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In case of a linear regression, if we are to account for interaction between two regressors x1 and x2, we write a model like lm(y ~ x1 + x2 + x1:x2, data=records)

Do we use a similar method/notation even in cox regression like coxph(Surv(y,censor) ~ x1 + x2 + x1:x2, data=records) ?

In other words, how does cox-regression deal with interaction/dependence among covariates?

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    $\begingroup$ Could you clarify what you mean by regressors being "related"? The x1:x2 syntax examines an interaction between x1 and x2 in terms of predicting y; that is, it examines whether the influence of x1 depends on the value of x2. That's different from examining a linear dependence between x1 and x2. If x1 and x2 are highly linearly correlated so that they are close to measuring the same thing, one might expect no significant interaction as judged by the x1:x2 term in the regression. $\endgroup$ – EdM Dec 8 '14 at 22:19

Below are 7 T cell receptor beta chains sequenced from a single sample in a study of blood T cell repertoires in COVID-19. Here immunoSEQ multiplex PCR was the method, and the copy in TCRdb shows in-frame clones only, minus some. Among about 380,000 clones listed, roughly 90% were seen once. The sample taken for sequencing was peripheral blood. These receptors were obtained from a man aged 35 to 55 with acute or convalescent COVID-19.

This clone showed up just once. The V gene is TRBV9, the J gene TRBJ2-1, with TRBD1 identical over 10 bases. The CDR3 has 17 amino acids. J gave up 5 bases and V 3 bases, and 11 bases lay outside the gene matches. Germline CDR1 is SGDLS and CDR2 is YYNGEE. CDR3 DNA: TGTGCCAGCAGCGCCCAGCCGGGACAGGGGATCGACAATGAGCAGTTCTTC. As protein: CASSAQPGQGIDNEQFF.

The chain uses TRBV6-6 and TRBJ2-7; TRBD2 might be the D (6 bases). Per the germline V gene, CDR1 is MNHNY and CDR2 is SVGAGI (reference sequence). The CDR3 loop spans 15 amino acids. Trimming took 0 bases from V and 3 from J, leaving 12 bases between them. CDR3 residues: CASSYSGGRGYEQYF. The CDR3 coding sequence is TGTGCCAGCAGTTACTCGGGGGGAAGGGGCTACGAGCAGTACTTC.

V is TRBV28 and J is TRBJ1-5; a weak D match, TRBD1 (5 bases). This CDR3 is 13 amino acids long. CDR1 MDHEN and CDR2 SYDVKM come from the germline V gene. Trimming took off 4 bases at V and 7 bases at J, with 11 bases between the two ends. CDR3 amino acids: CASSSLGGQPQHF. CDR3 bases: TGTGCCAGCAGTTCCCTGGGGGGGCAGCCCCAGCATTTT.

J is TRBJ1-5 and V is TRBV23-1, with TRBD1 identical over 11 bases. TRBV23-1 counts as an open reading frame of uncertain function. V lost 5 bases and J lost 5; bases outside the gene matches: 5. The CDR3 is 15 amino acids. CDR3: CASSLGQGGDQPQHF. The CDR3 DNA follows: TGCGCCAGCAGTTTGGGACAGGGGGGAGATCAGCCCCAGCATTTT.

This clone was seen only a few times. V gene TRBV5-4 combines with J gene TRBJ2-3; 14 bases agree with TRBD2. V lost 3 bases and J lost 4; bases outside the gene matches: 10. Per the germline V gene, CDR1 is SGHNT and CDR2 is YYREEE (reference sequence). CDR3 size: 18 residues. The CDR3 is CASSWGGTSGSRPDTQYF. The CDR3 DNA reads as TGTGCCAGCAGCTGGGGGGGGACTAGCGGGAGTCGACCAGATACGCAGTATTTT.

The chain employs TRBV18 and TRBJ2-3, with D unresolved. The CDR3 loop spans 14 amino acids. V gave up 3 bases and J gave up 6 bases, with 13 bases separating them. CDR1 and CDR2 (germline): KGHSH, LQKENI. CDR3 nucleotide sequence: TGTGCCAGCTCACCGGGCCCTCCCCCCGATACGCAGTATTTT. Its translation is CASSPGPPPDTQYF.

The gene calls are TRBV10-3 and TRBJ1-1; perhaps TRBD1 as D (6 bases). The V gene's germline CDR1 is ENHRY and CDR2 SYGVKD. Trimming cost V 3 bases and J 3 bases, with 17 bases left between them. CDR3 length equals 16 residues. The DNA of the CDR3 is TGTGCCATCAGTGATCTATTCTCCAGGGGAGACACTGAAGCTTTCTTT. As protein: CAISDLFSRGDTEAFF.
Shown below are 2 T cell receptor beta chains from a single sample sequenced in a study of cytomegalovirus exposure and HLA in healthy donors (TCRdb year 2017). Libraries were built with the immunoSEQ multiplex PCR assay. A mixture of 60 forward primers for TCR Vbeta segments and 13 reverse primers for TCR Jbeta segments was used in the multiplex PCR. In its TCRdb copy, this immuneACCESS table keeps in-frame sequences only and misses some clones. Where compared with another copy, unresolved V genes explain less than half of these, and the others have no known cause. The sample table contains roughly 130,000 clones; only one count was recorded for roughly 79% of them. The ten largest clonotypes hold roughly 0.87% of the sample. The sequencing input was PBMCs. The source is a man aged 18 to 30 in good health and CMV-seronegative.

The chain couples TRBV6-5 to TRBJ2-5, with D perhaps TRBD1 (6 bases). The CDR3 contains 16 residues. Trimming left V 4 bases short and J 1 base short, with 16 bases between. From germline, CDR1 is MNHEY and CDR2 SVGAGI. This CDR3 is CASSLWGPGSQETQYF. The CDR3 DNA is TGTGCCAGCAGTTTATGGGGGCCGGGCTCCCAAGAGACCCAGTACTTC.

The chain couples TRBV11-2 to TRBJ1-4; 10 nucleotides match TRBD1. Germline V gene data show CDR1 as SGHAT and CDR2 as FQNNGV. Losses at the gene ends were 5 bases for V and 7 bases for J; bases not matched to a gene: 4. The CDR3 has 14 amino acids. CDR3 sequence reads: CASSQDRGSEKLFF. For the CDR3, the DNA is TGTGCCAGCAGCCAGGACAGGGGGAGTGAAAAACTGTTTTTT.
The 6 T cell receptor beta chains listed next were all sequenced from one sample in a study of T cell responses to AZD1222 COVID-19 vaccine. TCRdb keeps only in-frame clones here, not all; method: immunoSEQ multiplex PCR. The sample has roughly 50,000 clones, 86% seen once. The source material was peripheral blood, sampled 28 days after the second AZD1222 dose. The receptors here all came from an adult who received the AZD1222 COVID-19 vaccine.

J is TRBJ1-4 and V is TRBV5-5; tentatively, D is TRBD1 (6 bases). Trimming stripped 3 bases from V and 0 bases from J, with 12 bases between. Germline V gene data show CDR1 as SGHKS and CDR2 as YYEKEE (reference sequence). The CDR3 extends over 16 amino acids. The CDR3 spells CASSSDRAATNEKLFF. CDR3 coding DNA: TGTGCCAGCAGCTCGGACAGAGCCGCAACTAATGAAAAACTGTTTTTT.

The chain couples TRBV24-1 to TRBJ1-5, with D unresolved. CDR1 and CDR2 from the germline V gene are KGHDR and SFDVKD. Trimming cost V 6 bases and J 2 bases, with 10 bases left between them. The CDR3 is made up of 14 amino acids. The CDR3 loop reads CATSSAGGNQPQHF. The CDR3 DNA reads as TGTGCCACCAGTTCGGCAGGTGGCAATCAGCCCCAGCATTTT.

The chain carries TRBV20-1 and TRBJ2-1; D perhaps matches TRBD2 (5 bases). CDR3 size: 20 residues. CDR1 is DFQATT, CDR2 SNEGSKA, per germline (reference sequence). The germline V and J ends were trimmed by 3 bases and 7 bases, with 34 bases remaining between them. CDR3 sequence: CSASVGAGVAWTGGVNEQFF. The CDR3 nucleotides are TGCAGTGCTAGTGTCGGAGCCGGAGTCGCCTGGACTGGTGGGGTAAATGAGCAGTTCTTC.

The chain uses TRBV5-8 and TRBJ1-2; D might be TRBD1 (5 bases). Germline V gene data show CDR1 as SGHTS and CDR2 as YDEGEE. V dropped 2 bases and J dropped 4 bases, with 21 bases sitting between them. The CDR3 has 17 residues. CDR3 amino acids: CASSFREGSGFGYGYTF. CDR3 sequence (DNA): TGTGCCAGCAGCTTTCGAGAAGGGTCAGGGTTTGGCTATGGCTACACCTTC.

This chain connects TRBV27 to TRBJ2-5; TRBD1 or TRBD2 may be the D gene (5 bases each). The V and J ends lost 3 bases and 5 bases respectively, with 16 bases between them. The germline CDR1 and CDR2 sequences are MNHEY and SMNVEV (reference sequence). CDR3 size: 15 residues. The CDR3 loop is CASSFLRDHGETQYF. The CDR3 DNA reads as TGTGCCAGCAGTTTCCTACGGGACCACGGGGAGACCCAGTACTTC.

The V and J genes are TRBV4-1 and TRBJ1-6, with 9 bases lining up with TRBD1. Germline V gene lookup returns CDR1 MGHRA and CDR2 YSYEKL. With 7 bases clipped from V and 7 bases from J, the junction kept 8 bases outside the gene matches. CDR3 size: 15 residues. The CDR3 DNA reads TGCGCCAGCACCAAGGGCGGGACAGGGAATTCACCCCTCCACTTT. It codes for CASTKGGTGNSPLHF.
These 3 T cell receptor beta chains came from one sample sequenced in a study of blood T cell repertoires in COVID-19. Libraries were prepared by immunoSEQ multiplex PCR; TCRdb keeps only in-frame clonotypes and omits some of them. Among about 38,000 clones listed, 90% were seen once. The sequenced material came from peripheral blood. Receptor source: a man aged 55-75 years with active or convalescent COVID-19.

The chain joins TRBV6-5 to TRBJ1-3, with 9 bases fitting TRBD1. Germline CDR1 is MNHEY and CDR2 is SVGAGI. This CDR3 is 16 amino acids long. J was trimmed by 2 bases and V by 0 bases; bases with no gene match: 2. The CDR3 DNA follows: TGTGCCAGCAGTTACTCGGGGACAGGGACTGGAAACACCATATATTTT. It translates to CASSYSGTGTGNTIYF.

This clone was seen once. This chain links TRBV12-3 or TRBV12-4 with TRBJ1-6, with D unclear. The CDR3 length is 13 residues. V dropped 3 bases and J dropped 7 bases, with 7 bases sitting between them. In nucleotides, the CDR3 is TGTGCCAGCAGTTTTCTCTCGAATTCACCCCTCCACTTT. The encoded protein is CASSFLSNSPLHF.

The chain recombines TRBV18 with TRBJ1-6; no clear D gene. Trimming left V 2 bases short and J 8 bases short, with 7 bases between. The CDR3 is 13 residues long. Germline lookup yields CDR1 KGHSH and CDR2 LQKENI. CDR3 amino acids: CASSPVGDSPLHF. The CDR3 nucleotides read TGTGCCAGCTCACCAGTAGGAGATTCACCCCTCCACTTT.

• $\begingroup$ @EdM modifed my question $\endgroup$ – rk567 Dec 9 '14 at 16:03
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Yes, interaction terms are specified in the same way for Cox regression as for linear regression. Interpretation of the interaction coefficients in Cox regression is probably best done in terms of the hazard ratios, shown in the exp(coef) values.

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Take a look at this page from Maartin Buis: http://maartenbuis.nl/publications/interactions.html A the end of the examples list is an example interpreting coefficients in a Cox model. It uses Stata, not R, but the its the idea that counts.

His paper in the Stata Journal also brings up good points about interpreting interaction terms in non-linear models like this. Rather than sum it up, it's probably best if you read through his paper, its only 6 pages, but hits on a lot of good points.

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